Part of Me: mise en abyme at Iranian Arts Now, Paris, June 2012

A video program in two parts, entitled Part of Me: mise en abyme, curated by Amirali Ghasemi and Sandra Skurvida for the Iranian Arts Now festival and exhibition, June 23 – July 24, 2012, Cité international des Arts, Paris.

Exhibition open 2 – 7 PM daily except Sundays and July 14th

Reportage by Nima Ghadakpour on Euronews June 28, 2012

For more information, see Programs and

Part of Me, is performance, part of me is poetry, and part of me is pain, pain that may not have visible symptoms. My part here is to deliver nothing spectacular, but something delicate enough to be rendered in Turbulence mode we are in. There are things that cannot be said aloud — no manifesto can handle the light weight of the message — the message cannot be broadcast nor encoded to be safe; and sound is the void… The part curated by Amirali Ghasemi includes works by Mohammad Abbasi, Erfan Abdi, Makan Ashgvari, Ghazaleh Bahiraie, Amir Bastan, Pouya Ehsaei, Golnaz Esmaili, Bahar FattahiTala Madani, Mahan Moalemi, Amirali Mohebbinejad, Photomat, Bita Razavi & Jaakko Karhunen, Sona Safaei, Mohsen Saghafi, Ali Samadpour, Mamali Shafahi, Melika Shafahi, Melodie Zad, Zoha Zokaei, and Niloufar Zolfaghari.   

Mise en abyme is a stand-in for the void, a figure opening the subjective fissures of national states, and performatively destabilizing positions of power — the “I”s are focused on the potentialities of arousals and upheavals. The program curated by Sandra Skurvida features works conditioned by the aporias of recent social, political, and ideological insurrections around the world and with reflection on Iran: by Morehshin AllahyariMehraneh AtashiManeli AyganiBahar Behbahani, Negar Behbahanicaraballo-farmanSamira EskandarfarNooshin FarhidBarbad GolshiriAnahita Hekmat, Zeynab IzadyarNosrat NosratianAmitis MotevalliNeda RazavipourHamed SahihiBahar Samadi, Farkhondeh ShahroudiNegar Tahsiliand Kianoosh Vahabi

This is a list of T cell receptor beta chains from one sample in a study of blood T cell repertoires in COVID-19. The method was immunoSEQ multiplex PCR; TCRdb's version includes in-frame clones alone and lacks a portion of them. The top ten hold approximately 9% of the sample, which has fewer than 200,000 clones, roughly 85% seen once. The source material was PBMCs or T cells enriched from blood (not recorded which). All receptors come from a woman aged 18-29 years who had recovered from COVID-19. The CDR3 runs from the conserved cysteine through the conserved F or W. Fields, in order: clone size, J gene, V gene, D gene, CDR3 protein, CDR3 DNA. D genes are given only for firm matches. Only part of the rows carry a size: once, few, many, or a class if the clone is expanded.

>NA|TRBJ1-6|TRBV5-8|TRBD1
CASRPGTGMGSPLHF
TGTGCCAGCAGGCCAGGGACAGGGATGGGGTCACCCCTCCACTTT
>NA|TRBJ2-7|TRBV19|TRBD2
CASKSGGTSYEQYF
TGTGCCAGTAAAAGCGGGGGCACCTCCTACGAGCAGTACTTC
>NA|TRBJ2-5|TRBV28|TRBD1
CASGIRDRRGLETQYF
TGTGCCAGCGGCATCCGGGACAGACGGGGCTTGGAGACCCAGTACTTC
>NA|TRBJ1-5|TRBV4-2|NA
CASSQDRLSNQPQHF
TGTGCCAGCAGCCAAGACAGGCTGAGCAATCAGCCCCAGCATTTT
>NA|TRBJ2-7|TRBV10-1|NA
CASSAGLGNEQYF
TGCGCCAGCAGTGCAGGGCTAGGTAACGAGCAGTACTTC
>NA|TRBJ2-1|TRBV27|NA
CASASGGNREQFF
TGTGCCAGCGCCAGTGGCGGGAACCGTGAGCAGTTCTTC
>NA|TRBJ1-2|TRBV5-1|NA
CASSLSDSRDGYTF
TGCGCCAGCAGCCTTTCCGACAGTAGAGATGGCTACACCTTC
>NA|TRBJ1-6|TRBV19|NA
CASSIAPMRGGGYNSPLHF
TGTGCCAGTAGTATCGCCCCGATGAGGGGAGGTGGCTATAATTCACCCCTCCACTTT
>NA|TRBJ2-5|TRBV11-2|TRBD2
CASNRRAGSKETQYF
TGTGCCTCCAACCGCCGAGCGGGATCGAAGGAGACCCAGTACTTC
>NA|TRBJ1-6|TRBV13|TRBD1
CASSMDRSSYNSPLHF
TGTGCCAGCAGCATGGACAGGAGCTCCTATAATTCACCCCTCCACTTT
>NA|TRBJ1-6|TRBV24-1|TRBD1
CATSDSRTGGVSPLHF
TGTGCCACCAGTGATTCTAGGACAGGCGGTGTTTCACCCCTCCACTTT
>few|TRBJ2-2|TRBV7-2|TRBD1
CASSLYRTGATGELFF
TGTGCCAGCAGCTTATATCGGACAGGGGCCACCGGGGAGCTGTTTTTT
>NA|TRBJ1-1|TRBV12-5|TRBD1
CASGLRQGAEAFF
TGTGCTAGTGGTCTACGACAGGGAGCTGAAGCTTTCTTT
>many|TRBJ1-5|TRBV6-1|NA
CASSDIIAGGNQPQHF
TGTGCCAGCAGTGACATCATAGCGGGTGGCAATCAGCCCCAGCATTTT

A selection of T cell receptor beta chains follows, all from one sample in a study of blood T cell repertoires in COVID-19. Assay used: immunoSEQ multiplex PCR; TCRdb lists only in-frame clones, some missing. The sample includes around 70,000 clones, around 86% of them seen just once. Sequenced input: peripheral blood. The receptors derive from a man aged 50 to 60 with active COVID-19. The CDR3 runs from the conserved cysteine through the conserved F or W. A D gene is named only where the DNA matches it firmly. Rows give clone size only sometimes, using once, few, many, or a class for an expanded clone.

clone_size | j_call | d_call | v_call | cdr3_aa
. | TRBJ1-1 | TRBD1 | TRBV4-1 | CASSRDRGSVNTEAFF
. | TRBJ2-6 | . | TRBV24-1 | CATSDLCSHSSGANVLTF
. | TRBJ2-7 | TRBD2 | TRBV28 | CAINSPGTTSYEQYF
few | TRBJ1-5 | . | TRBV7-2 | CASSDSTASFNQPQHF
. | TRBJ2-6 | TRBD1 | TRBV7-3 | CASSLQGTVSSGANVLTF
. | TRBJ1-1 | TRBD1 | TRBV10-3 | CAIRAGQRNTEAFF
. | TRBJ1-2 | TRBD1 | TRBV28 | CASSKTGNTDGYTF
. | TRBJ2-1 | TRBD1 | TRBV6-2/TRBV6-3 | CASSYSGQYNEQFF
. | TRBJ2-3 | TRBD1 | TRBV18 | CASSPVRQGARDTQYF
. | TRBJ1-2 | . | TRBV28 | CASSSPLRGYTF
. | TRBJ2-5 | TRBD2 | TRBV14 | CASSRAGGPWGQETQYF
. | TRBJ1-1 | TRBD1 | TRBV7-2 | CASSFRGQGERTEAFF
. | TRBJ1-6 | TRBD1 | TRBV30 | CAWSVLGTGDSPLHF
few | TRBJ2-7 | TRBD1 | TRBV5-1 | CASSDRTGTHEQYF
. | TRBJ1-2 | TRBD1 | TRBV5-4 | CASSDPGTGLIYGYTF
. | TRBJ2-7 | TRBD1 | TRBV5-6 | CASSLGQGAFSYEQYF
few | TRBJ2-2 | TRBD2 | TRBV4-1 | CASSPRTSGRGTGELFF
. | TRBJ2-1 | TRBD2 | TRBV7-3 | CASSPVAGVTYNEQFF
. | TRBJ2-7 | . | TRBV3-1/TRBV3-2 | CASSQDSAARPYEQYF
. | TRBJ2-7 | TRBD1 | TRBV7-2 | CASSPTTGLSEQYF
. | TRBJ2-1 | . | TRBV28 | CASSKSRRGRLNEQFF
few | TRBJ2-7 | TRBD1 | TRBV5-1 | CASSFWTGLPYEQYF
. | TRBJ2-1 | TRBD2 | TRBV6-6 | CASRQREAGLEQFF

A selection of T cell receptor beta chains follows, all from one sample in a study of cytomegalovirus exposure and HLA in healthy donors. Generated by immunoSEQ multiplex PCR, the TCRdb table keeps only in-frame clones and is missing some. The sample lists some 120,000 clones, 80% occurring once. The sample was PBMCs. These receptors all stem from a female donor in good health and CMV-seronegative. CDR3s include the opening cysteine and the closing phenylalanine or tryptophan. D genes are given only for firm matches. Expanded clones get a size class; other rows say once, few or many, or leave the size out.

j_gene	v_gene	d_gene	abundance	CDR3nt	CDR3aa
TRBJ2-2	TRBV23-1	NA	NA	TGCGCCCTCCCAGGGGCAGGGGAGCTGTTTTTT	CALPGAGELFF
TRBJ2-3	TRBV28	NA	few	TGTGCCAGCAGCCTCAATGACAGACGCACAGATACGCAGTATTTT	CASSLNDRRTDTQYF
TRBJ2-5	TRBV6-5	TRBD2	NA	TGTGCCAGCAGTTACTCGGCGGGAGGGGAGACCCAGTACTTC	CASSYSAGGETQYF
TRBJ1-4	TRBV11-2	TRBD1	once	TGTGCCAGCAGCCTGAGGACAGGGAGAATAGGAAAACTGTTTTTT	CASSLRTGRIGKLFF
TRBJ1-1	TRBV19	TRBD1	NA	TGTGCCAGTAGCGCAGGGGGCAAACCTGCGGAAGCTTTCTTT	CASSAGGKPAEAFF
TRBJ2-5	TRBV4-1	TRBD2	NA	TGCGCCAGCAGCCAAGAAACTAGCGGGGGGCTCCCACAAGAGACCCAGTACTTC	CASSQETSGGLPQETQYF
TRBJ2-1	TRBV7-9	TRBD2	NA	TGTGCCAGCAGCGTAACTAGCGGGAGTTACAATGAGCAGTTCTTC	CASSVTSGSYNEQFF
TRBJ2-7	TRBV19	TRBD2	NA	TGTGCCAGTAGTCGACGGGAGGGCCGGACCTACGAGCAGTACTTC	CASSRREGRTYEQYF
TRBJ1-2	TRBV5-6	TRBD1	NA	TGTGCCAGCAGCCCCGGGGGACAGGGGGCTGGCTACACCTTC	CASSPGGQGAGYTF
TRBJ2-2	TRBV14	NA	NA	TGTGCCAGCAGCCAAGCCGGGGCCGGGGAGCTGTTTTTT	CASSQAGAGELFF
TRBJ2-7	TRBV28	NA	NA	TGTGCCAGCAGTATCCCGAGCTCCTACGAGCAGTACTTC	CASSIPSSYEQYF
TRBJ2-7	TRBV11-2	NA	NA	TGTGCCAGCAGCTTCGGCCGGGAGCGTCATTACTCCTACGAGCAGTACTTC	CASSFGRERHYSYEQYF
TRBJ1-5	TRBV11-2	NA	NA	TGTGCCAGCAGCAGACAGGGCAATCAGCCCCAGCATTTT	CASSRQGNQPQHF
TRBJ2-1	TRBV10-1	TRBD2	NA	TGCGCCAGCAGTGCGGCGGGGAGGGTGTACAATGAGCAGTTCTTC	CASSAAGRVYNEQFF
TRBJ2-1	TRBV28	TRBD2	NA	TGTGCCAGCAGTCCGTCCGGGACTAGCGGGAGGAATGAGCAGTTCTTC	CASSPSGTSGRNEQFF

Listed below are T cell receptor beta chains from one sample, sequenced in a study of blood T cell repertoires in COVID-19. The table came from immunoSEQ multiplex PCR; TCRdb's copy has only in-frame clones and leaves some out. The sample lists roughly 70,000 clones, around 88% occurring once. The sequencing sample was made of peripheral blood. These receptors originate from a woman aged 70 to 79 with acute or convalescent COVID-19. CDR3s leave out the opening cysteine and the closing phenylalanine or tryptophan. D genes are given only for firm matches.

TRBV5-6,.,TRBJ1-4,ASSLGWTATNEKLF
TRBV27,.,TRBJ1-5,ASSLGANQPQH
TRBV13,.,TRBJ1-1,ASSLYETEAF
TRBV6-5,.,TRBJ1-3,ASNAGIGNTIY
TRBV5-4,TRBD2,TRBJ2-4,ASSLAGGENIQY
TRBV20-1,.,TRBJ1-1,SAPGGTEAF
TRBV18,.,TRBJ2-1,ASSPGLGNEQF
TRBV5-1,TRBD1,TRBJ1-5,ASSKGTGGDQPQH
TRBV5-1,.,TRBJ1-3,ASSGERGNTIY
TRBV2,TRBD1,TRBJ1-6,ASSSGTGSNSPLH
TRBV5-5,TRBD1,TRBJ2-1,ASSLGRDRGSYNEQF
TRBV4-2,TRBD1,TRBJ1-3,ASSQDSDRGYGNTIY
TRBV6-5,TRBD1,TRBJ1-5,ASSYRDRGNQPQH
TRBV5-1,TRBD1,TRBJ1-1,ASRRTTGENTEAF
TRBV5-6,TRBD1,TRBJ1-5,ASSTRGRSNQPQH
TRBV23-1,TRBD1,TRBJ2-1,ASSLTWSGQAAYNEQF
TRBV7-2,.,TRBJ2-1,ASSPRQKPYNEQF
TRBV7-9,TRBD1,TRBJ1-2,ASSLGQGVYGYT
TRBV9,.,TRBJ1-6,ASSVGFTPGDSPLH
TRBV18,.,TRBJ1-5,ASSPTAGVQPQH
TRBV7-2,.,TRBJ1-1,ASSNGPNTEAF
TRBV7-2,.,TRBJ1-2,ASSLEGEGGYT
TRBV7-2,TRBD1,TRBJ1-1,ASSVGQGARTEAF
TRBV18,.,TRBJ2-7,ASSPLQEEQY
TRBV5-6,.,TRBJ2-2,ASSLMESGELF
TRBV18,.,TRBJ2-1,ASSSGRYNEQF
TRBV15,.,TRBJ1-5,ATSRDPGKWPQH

But not all parts are those of art. As Michael Hardt and Antonio Negri suggested in their recent Declaration, engaged practice “allows us to turn our attention away from the video screens and break the spell the media hold over us. It supports us to get out from under the yoke of the security regime and become invisible to the regime’s all-seeing eye. It also demystifies the structures of representation that cripple our powers of political action.”

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